Braised Collard Greens

Braised collard greens are simple to make and great to have on hand to eat on its own or as a nutritious side dish. It is jam-packed with nutrients and the pot liquor (the resulting broth from the braise) provides a nice flavorful sauciness to the greens and if you have excess, can be strained and reserved to use as a base for anything that calls for a vegetable broth. 

If you don't have or can't find collard greens, feel free to substitue with swiss chard, kale, or any hearty leafy vegetables. 

Howl Classic Mac & Chef, braised collard greens, grilled bread, romaine salad


(weights are approximate)
1 large onion, diced, 300 grams 
1 clove garlic, minced
3 large bunches collard greens, 450g
3 cups vegetable stock (or water)
1 tbsp apple cider vinegar
2 tbsp olive oil (or neutral cooking oil)

Salt (to taste)
Sugar (to taste and balance)

1 bay leaf (optional)
½ red pepper flakes (optional)
Black pepper (optional)


  1. Rinse collard greens in a bowl of clean cold water and dry. Cut collard leaves away from the rib on both sides and set aside. Take a few of the ribs at a time (don’t toss these out as they provide texture and also nutrients) and cut into ⅛ to ¼ inch thick pieces and set aside in a bowl or plate. Stack 4-5 leaves at a time, roll long ways tightly into a cylinder, and carefully cut into thin strips approx. ¼ inch thick.
  2. In a large pot over medium heat, add enough olive oil (or neutral cooking oil) to coat the bottom of the pot (approximately 2 tbsp). Once oil is shimmering, add onions and garlic and sauté until onions have softened and are somewhat translucent. Add salt (to taste), bay leaf, red pepper flakes, and black pepper and mix well with the onions and garlic.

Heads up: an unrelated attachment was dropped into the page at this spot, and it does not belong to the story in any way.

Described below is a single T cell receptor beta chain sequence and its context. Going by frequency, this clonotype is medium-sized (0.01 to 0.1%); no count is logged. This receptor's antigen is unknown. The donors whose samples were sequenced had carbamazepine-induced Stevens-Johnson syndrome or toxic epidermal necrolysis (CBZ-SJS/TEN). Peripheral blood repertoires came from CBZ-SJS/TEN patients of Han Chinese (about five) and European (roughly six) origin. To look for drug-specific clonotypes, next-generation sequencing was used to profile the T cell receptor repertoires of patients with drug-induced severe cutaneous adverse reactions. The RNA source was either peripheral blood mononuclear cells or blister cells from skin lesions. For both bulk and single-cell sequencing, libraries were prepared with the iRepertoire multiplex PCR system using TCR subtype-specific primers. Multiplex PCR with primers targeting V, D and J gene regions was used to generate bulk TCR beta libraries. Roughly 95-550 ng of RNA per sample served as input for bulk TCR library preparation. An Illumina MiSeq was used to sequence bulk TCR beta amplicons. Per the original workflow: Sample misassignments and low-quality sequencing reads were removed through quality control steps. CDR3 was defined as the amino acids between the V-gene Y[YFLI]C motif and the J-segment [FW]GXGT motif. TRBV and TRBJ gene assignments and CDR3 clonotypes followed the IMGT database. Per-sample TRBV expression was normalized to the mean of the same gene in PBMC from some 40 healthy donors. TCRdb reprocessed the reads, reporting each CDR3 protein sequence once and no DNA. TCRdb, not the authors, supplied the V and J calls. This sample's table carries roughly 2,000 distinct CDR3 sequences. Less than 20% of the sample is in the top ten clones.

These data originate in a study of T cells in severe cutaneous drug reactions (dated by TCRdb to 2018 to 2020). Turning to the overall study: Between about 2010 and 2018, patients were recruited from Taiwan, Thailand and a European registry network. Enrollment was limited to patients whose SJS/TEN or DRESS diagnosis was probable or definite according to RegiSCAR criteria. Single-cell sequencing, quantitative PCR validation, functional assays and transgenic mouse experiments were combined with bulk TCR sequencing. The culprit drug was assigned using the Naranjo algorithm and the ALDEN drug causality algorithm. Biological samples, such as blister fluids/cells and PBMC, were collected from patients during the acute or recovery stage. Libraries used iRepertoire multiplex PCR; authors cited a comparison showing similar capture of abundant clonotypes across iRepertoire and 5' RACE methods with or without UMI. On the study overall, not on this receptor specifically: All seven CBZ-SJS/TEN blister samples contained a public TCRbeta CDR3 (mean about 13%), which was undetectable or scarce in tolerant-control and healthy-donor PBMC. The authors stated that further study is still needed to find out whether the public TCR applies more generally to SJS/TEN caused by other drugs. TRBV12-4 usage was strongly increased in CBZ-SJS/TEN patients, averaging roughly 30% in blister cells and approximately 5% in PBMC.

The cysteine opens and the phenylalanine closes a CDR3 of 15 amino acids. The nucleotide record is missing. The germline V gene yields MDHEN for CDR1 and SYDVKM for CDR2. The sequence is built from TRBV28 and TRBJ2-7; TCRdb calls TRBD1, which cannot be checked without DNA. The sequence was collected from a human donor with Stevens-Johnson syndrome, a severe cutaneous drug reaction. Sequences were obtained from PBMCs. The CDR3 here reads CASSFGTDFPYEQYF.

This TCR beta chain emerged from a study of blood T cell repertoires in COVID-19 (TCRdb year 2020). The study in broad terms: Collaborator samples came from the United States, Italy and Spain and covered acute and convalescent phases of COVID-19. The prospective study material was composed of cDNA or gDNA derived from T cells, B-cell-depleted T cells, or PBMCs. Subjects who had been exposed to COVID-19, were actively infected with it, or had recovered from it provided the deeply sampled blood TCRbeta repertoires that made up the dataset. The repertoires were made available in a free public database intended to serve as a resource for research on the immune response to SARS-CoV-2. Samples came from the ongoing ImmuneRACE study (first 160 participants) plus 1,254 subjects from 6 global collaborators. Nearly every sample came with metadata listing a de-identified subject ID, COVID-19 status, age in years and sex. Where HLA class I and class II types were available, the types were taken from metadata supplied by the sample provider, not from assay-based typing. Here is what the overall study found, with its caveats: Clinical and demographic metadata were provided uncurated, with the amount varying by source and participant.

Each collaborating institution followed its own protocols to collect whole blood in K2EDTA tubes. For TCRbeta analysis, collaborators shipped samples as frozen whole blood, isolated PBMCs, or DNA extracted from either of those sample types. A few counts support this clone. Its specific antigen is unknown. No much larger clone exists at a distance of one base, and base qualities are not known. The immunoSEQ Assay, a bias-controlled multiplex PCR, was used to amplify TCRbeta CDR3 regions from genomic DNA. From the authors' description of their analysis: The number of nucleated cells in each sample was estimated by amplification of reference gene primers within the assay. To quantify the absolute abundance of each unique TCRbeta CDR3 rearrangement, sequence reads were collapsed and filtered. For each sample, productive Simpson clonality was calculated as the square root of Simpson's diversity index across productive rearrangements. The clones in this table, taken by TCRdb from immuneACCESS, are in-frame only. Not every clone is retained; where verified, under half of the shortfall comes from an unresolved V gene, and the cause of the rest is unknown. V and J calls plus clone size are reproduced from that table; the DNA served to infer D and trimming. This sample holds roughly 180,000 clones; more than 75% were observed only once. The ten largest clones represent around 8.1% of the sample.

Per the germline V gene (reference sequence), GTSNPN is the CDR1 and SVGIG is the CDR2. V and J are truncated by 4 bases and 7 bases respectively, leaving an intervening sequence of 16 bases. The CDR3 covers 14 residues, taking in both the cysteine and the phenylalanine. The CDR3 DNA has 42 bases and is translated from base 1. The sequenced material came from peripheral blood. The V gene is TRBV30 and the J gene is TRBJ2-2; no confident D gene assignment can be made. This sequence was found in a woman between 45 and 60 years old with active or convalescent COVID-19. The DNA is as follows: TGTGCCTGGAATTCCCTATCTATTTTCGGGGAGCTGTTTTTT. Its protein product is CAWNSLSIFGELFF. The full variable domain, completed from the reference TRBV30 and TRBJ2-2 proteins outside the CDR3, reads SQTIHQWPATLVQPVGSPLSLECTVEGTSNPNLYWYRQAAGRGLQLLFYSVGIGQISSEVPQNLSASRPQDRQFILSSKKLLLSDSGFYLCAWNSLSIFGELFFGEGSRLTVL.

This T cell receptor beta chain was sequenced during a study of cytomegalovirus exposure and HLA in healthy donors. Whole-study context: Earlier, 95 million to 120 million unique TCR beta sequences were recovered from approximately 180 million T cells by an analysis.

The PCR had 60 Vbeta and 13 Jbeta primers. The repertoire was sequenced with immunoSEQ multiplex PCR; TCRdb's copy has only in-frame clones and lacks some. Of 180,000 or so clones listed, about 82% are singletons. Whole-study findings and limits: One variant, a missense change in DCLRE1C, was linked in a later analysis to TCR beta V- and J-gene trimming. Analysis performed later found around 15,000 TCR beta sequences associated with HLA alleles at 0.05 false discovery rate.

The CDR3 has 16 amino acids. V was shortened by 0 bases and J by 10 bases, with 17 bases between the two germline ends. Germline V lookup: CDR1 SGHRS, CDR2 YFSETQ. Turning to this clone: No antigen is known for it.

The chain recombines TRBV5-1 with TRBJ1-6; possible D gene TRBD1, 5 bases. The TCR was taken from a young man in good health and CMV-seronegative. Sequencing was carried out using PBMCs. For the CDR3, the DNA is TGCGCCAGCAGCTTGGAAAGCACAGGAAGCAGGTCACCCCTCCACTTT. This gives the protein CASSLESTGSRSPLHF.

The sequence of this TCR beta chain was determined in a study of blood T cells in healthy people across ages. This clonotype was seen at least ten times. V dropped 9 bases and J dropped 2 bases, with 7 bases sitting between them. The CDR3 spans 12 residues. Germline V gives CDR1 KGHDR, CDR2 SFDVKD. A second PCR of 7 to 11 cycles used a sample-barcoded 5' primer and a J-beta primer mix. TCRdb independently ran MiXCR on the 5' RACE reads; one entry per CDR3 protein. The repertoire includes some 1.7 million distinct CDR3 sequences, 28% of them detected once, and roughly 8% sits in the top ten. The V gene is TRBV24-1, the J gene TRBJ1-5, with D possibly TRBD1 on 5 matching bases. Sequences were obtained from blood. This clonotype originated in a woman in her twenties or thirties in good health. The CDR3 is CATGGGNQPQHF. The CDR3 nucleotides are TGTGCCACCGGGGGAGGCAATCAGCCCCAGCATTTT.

3. Stir in the collard stems to give it a head start before adding the leafy greens. After 1-2 minutes, add the greens to the pot and slowly stir it around so the greens start to cook down. The greens will turn a darker shade of green as they soften. Add vegetable stock (or water) and apple cider vinegar and give it a stir to combine well. Taste the mixture and add more salt and a small pinch or two of sugar to help balance out the acidity, if necessary. (And remember, you can always add more salt later but you can not remove it!) Once the mixture comes to a simmer, cover with a lid and turn down to low heat.
  4. Simmer for 20 minutes and up to an hour - stirring periodically and to ensure there is enough liquid. Taste throughout to see if the seasoning needs adjustment and also to see if you like the texture of the greens. When done, greens will be soft (but not mushy) and the broth (pot liquor) will be nice and flavorful. Remove from pot and serve.